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In re Grand Jury Subpoena: Under Seal
United States Court of Appeals for the Fourth Circuit
415 F.3d 333 (2005)
In March 2001, AOL Time Warner retained law firm Wilmer, Cutler & Pickering (Wilmer) to assist in an internal investigation into AOL’s relationship with PurchasePro, Inc. AOL’s general counsel and Wilmer attorneys interviewed business-affairs manager Kent Wakeford and two other AOL employees multiple times over the next several months. AOL’s general counsel Randall Boe told each employee that the conversations were privileged, but the privilege belonged to AOL, and AOL could waive it. Boe told the employees they could hire personal attorneys at AOL’s expense. However, Boe and the Wilmer attorneys also said they could represent the employees “as long as no conflict appear[ed].” In November 2001, the Securities Exchange Commission (SEC) began investigating AOL and PurchasePro’s relationship. Wakeford retained personal counsel and entered a common-interest agreement with AOL that acknowledged the two representations concerned common interests and allowed the attorneys to share information between them without waiving privilege. When Wakeford testified before the SEC, his attorney asserted that the internal interviews were privileged, and Wakeford said he thought the investigating attorneys represented him personally. Another interviewed employee who testified before the SEC asserted the same privilege. But when AOL’s records of the interviews were subpoenaed, AOL agreed to waive the privilege and produce them. The employees’ personal attorneys moved to quash the subpoena on privilege grounds, asserting the employees had an attorney-client relationship at the time of the interviews. Wakeford also asserted privilege under the common-interest rule. The trial court refused to quash the subpoena, reasoning that the investigating attorneys represented AOL and not the employees individually, who had been warned the interviewing attorneys did not represent them. Specifically, the court found that telling someone “we can represent you” is not the same as “we do represent you.” The court also found Wakeford entered the common-interest agreement after the interviews took place. The employees appealed.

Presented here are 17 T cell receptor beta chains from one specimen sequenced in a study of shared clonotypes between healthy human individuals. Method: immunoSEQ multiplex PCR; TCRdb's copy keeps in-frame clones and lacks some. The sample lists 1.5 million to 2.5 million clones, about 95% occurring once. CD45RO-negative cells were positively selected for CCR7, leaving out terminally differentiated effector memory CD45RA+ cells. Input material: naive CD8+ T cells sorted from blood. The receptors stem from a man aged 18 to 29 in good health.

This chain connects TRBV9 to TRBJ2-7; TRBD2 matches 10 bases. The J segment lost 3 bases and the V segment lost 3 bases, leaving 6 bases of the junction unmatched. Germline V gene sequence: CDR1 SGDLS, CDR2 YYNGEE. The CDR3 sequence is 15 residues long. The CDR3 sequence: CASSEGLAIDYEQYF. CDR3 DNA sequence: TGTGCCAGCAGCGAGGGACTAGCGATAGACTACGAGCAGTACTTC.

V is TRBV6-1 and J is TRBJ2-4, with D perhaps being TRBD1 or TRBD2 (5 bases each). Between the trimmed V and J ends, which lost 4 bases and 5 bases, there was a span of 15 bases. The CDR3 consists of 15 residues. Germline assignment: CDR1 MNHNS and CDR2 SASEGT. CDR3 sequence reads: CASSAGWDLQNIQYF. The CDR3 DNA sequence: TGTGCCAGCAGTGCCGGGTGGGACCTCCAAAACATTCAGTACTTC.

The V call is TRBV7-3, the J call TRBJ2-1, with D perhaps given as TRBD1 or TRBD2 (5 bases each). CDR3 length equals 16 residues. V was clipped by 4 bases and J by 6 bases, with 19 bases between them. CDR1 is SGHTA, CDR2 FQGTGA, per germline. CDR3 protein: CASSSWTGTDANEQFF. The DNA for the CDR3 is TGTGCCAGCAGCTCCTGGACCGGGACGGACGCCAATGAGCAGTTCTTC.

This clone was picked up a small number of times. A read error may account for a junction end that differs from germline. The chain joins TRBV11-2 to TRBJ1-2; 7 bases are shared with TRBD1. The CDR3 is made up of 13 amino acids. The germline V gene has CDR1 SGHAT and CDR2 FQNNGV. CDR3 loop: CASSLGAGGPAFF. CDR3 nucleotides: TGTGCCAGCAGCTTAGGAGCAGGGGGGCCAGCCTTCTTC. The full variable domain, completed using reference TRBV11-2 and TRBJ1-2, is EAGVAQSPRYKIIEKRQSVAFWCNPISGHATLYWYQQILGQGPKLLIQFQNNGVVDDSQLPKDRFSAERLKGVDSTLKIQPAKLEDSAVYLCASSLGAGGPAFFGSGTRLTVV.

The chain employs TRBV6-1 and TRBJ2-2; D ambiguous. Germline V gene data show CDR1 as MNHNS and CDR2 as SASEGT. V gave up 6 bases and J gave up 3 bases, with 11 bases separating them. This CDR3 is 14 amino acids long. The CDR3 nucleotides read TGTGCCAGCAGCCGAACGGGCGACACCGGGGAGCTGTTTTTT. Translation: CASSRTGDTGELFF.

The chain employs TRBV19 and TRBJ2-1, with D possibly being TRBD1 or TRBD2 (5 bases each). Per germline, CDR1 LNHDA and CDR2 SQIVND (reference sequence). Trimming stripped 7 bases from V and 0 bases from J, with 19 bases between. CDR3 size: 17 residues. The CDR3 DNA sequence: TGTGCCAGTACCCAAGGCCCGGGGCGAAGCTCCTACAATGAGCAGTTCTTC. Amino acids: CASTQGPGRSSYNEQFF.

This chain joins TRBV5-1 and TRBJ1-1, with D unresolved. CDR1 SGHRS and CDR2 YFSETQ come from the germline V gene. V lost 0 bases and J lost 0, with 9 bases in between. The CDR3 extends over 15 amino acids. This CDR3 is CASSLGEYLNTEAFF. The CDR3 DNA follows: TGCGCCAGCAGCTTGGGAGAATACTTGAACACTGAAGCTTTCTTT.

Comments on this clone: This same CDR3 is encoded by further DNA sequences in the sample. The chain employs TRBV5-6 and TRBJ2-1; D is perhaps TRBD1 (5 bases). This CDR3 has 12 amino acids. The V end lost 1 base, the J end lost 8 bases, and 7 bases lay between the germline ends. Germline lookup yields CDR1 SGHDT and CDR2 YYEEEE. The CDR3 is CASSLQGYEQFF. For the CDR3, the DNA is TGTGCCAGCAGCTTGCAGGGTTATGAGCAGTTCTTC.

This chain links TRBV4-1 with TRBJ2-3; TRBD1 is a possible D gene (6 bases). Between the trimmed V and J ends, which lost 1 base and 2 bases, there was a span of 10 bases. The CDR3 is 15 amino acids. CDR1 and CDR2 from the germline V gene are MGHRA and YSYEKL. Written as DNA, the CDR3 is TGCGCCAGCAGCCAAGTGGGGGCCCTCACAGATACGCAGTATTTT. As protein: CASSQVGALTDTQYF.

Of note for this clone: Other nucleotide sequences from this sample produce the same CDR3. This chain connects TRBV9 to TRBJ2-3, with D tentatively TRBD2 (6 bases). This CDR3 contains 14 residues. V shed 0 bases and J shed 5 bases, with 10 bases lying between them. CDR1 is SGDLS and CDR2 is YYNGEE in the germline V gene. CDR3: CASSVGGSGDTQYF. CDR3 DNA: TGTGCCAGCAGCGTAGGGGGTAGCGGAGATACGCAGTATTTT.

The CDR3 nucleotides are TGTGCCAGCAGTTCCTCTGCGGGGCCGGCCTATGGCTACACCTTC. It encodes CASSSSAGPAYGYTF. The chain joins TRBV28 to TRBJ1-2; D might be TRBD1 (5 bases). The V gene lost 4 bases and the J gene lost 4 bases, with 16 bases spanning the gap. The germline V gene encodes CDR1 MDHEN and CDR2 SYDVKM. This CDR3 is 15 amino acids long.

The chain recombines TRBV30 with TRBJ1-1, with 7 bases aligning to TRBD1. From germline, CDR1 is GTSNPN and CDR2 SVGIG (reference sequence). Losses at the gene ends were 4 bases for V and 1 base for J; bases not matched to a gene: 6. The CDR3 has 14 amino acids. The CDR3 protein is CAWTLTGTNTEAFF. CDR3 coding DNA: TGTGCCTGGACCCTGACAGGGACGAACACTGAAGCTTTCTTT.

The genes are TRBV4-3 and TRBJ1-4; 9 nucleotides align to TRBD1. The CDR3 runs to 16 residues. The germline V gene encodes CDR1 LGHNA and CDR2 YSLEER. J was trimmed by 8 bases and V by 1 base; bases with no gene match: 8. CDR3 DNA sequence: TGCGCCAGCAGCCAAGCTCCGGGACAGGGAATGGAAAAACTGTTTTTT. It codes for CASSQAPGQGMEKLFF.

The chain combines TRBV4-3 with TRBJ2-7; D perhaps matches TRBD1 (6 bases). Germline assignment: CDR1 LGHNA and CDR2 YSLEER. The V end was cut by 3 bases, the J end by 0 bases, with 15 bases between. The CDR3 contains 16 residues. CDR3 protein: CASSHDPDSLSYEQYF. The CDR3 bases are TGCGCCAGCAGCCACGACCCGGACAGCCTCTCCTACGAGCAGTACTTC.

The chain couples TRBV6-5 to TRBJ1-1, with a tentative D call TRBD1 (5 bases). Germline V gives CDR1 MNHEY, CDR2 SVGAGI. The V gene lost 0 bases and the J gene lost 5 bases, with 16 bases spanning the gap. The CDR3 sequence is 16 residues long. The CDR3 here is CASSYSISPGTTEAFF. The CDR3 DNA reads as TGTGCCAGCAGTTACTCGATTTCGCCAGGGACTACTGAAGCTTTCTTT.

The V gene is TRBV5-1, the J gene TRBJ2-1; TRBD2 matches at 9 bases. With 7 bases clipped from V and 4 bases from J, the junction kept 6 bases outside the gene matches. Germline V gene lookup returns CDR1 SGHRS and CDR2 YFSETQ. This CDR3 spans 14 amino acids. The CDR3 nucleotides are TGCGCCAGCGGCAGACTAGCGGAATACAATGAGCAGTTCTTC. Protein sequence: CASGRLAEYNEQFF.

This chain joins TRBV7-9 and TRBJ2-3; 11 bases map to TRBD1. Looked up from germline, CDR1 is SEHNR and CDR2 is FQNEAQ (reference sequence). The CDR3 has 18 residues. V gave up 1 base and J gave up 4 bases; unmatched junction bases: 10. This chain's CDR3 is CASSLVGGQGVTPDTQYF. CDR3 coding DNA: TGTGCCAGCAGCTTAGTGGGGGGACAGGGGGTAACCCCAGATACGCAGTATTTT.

Rule of Law
Holding and Reasoning (Wilson, J.)
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